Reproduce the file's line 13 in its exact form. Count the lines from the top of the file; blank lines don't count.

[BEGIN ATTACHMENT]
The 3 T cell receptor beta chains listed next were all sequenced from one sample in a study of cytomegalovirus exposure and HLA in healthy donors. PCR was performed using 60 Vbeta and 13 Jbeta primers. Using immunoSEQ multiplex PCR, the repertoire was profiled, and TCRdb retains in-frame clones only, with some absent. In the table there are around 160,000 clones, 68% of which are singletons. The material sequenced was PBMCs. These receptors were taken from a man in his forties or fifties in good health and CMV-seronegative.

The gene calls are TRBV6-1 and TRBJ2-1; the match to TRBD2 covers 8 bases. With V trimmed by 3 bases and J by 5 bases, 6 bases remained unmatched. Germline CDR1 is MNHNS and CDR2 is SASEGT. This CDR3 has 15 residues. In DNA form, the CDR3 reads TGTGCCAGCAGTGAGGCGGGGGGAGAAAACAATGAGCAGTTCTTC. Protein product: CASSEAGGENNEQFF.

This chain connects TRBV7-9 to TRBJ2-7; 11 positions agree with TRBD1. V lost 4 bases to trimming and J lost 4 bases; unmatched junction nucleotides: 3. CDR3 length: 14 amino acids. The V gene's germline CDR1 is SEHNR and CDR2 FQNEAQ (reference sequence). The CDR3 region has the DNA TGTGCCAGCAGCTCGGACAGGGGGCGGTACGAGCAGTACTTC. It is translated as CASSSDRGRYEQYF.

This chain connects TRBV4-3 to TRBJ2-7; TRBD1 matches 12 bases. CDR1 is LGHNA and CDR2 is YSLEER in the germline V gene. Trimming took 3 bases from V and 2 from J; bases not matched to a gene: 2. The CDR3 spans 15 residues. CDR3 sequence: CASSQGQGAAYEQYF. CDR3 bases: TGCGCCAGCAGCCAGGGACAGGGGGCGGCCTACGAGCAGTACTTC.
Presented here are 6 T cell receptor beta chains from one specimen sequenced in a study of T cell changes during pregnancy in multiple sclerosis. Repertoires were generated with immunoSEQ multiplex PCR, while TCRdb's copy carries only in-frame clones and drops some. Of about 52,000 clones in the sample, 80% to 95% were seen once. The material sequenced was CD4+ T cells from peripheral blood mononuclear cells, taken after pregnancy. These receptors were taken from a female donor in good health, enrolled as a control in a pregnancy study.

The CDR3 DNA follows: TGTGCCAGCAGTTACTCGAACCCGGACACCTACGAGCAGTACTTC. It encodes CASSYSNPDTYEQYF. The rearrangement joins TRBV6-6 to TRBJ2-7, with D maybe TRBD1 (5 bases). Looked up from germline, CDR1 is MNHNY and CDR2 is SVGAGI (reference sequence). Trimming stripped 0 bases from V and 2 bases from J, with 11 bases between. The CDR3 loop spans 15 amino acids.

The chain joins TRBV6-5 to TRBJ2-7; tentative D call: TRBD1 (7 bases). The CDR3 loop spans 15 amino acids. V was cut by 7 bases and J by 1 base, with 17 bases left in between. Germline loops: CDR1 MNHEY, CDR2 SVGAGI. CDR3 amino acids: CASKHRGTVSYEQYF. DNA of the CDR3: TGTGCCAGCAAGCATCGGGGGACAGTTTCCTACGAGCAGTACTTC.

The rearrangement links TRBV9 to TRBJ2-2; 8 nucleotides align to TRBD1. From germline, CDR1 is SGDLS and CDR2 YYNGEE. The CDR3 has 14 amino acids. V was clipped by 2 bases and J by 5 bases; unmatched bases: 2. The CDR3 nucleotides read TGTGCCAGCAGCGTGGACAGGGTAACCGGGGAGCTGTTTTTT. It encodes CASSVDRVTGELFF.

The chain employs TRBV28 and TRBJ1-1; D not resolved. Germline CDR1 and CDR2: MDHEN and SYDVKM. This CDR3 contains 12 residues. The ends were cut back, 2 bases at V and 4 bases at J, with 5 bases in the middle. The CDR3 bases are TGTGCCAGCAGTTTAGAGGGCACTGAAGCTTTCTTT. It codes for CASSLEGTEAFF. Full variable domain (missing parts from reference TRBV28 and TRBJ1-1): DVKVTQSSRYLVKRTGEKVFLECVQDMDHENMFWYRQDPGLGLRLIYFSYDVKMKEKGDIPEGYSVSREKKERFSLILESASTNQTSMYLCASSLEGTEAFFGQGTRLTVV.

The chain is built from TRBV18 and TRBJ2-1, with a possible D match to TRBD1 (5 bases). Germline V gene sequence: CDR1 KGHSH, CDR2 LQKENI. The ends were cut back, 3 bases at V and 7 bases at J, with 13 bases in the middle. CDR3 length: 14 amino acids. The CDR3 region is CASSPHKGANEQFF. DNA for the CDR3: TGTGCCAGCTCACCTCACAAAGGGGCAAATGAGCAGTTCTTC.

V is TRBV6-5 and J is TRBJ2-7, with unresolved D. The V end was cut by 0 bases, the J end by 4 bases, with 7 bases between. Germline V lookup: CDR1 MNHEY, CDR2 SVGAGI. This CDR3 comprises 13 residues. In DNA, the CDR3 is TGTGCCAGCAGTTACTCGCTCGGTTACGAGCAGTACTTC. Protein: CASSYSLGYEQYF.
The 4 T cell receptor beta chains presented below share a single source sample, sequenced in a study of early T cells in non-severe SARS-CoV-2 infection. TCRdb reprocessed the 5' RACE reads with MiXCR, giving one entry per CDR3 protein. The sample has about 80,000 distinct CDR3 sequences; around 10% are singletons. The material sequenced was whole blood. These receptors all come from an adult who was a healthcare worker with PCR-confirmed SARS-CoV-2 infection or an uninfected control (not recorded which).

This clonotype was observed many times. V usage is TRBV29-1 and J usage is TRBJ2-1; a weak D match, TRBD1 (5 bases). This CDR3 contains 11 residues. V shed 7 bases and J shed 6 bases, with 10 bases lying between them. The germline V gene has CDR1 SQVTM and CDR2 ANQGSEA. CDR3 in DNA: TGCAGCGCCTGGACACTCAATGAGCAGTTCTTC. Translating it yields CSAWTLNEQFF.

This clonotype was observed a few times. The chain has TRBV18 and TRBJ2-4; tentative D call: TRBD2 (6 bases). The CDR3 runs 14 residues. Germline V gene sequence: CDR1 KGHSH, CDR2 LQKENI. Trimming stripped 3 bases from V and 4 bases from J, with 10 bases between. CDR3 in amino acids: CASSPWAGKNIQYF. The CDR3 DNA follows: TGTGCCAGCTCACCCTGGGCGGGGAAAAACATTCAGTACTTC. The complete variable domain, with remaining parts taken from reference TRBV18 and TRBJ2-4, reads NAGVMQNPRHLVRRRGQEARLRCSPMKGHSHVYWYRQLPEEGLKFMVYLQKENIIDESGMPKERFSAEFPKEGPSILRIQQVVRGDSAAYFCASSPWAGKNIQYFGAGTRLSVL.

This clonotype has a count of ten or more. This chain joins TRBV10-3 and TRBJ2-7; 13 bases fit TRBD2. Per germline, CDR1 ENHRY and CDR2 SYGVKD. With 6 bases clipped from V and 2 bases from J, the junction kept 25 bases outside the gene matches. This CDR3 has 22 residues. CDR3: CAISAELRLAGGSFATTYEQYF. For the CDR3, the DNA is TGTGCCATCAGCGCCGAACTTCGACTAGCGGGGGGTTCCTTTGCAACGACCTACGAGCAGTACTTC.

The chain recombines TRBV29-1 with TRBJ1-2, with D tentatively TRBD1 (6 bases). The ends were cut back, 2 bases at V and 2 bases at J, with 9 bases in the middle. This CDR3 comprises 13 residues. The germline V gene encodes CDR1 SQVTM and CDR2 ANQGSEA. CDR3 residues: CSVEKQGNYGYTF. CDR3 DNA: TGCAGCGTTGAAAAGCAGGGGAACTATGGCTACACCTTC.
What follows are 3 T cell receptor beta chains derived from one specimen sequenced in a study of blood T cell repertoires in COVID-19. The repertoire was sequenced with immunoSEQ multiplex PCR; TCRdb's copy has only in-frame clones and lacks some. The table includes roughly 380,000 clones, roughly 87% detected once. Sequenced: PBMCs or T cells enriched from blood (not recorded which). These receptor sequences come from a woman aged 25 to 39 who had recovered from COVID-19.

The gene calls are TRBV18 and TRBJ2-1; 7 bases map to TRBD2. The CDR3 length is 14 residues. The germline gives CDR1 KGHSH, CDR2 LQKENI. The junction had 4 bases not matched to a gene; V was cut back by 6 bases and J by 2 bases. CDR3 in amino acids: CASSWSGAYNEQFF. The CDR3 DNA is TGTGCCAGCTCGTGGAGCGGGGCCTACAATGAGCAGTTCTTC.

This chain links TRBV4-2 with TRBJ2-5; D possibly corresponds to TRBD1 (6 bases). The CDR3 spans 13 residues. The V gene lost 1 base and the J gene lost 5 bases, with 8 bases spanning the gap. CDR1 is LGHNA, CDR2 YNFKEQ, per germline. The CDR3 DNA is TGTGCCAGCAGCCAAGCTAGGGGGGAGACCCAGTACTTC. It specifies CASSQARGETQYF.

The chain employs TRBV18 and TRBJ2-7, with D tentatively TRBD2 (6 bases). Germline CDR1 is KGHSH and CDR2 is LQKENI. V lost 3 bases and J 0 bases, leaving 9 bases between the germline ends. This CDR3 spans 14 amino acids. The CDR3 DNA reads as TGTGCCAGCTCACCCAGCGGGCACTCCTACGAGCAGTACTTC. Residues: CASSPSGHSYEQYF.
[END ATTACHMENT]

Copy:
This clonotype was observed many times. V usage is TRBV29-1 and J usage is TRBJ2-1; a weak D match, TRBD1 (5 bases). This CDR3 contains 11 residues. V shed 7 bases and J shed 6 bases, with 10 bases lying between them. The germline V gene has CDR1 SQVTM and CDR2 ANQGSEA. CDR3 in DNA: TGCAGCGCCTGGACACTCAATGAGCAGTTCTTC. Translating it yields CSAWTLNEQFF.